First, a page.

When construction began on the large, mine-mouth, coal-burning power plant a few miles upstream alongside the arroyo, the arroyo changed. Coal power plants require vast amounts of water to function, and when SJGS went on-line in 1973, the plant dumped its wastewater and just about everything else into the Shumway. From that time on, the previously dry arroyo became a perennial stream from the plant to the river. Downstream users in Waterflow, in the meantime, continued to drink out of wells fed by the arroyo’s flows and their livestock kept drinking straight out of the stream.
Like the slightly larger Four Corners Power Plant, which was constructed a decade earlier, San Juan Generating Station’s smokestacks were subject to virtually no regulation. During its first decades of operation, Four Corners became notorious for the black plume of smoke—hundreds of tons of sulfur dioxide and fly ash each day—that it sent into the region’s previously crystal clear skies. One account says that one plant produced more smog than New York City. With the addition of SJGS, the air quality in the region deteriorated, vistas were cut short by smog, and the one thing that remained visible from far away were the plumes emitted by the stacks.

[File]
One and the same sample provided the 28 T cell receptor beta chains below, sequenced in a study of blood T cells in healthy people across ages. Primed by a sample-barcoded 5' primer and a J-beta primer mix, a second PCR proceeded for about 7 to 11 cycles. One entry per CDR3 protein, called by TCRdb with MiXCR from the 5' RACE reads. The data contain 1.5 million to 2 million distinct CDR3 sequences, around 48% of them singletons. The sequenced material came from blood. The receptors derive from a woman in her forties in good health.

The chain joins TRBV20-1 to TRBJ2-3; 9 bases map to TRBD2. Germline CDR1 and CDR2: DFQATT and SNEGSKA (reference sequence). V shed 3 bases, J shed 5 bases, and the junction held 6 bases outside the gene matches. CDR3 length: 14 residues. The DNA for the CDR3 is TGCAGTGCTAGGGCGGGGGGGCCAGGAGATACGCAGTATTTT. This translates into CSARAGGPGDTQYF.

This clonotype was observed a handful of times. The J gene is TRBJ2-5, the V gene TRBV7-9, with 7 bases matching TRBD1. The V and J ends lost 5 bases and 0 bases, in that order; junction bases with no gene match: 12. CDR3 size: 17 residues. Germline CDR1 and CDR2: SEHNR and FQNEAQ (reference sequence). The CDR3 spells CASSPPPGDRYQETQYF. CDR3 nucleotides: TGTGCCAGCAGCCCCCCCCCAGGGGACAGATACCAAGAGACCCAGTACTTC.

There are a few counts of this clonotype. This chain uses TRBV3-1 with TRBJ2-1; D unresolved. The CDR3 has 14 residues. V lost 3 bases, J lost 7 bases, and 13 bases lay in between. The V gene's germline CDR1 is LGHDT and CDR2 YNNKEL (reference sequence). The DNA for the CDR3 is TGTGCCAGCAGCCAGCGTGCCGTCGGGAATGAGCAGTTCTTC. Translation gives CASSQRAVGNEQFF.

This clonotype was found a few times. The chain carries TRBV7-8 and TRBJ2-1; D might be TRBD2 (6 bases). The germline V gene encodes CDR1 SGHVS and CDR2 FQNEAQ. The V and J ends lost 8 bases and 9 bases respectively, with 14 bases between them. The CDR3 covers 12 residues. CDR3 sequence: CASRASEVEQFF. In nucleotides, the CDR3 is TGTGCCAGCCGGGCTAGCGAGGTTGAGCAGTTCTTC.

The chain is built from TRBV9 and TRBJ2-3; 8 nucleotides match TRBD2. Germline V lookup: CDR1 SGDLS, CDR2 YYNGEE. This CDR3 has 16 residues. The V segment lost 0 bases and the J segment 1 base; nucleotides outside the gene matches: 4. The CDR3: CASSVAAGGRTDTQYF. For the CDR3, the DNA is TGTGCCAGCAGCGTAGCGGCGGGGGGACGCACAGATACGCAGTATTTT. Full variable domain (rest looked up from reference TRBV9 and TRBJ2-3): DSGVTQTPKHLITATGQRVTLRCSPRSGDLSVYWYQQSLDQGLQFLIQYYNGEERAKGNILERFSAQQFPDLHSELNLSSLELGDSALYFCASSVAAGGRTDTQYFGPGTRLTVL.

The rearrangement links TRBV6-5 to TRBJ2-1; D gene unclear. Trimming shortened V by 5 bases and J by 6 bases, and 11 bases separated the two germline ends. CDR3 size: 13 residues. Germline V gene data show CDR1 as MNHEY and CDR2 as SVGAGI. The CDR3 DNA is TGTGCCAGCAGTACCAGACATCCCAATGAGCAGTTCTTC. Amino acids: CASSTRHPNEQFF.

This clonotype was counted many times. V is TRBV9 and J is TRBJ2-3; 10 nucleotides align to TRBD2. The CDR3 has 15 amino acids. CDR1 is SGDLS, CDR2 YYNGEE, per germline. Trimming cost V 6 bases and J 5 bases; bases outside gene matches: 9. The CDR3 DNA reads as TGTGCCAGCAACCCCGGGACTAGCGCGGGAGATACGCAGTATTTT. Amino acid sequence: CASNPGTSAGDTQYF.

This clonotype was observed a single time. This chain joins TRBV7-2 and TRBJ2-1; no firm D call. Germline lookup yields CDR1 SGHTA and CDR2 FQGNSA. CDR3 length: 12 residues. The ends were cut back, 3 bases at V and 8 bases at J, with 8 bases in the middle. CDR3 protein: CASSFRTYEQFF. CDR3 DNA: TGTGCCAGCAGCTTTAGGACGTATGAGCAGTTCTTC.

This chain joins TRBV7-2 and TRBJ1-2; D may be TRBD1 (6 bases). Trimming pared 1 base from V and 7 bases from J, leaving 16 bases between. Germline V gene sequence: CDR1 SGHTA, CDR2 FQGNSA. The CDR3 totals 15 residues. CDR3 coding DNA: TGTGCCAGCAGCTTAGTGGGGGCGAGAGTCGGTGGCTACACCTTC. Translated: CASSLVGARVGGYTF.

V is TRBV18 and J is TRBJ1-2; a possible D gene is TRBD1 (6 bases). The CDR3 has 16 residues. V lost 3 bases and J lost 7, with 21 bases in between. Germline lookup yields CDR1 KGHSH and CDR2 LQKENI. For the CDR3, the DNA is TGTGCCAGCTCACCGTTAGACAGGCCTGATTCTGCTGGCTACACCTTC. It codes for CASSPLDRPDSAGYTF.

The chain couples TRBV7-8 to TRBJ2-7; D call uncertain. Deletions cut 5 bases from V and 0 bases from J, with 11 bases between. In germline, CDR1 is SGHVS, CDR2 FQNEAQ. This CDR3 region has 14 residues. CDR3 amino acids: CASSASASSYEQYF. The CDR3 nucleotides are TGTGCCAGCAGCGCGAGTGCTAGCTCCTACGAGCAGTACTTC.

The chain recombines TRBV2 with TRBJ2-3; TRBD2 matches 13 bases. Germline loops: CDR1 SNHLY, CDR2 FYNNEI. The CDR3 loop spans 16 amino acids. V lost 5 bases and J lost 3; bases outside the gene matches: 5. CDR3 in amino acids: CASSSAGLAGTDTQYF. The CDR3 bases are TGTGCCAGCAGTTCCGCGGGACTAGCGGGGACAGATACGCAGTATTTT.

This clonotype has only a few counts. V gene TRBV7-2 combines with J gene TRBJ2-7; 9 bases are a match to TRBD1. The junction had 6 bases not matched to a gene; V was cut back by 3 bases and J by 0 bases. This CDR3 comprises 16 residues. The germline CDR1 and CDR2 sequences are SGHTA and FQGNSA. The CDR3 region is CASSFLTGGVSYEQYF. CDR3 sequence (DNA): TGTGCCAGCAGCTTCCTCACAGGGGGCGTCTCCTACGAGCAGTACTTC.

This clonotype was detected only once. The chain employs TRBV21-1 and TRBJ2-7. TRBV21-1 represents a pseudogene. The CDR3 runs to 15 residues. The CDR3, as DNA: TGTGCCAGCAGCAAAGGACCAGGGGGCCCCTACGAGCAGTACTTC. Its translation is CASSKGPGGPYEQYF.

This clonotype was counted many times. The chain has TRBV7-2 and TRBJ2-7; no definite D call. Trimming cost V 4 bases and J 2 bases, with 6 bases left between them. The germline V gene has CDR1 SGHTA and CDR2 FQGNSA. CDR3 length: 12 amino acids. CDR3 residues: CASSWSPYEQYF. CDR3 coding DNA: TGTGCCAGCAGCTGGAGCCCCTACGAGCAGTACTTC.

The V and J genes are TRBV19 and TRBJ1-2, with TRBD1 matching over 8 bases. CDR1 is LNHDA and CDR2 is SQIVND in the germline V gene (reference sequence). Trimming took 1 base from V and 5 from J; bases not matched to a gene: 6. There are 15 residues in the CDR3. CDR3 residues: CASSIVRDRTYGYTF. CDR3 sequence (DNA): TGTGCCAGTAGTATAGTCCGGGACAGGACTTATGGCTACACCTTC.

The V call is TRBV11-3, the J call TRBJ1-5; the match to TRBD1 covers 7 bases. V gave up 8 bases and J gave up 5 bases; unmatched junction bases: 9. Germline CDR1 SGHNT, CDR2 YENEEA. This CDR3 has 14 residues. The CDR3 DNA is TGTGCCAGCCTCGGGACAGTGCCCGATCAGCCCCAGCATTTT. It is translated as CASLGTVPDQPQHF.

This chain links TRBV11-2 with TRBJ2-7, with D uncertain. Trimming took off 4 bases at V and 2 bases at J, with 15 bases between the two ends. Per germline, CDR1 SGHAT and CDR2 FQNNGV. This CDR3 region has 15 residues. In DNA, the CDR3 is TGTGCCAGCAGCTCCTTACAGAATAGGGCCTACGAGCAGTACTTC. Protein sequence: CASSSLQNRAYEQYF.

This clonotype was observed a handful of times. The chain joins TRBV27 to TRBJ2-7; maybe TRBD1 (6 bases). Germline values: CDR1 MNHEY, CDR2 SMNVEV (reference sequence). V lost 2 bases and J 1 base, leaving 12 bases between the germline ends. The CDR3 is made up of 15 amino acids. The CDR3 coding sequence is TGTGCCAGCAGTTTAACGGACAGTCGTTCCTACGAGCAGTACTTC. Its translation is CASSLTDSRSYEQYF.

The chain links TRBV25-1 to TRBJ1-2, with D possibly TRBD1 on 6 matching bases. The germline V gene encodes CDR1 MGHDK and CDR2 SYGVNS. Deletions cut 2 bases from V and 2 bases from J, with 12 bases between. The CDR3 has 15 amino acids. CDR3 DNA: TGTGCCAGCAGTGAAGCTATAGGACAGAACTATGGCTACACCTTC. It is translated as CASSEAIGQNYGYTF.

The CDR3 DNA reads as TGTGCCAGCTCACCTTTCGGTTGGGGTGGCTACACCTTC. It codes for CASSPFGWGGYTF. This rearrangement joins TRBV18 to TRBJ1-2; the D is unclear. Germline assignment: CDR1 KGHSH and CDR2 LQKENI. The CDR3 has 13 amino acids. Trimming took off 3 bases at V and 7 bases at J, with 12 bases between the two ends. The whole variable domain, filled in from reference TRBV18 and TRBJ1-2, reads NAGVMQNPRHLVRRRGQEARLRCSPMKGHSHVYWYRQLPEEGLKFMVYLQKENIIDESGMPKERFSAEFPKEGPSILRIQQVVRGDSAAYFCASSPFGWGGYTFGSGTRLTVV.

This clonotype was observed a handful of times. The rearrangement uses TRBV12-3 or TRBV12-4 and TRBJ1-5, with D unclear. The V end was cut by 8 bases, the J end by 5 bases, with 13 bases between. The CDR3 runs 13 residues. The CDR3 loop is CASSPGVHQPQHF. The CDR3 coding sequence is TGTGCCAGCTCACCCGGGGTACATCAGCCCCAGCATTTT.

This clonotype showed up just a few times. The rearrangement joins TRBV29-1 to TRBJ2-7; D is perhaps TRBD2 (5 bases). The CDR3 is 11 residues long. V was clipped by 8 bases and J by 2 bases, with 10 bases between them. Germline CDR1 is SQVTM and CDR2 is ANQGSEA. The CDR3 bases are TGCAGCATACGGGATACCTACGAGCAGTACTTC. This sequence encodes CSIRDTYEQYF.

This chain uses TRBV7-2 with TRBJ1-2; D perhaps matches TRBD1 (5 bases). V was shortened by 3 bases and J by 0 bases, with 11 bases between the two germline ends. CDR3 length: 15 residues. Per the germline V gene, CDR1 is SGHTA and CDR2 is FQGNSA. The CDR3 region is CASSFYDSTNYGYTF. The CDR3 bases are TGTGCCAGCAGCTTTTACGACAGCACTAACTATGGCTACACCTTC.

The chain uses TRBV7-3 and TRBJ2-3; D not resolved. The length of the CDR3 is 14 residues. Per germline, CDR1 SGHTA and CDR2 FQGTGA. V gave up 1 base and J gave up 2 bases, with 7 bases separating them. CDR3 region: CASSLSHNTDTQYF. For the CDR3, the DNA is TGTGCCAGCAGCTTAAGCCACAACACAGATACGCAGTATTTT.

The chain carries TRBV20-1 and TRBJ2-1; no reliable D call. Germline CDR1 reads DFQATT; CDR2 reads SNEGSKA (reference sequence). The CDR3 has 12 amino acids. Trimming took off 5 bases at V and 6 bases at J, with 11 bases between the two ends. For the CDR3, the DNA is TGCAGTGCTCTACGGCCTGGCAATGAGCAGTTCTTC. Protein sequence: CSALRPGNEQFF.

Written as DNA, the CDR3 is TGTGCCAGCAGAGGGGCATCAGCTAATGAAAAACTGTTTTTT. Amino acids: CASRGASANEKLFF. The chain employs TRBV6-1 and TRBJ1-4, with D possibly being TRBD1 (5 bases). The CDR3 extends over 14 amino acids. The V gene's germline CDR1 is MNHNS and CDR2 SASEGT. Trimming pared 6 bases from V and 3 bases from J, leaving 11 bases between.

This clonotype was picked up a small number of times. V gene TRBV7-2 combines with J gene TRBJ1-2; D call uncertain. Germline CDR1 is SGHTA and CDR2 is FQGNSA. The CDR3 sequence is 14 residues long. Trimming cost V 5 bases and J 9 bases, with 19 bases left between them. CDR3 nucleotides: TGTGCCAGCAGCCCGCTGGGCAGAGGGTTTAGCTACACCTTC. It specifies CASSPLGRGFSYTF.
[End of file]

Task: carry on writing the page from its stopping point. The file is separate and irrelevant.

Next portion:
It did not take long for citizen groups from around the region to protest the deterioration in the quality of their air. General citizen pressure and lawsuits forced the 1977 Clean Air Act to include a policy preventing the degradation of air quality. In 1978, San Juan Generating Station installed controls to reduce smokestack emissions and Four Corners followed in 1980. Air pollution from the plants was significantly reduced. Other pollution was not.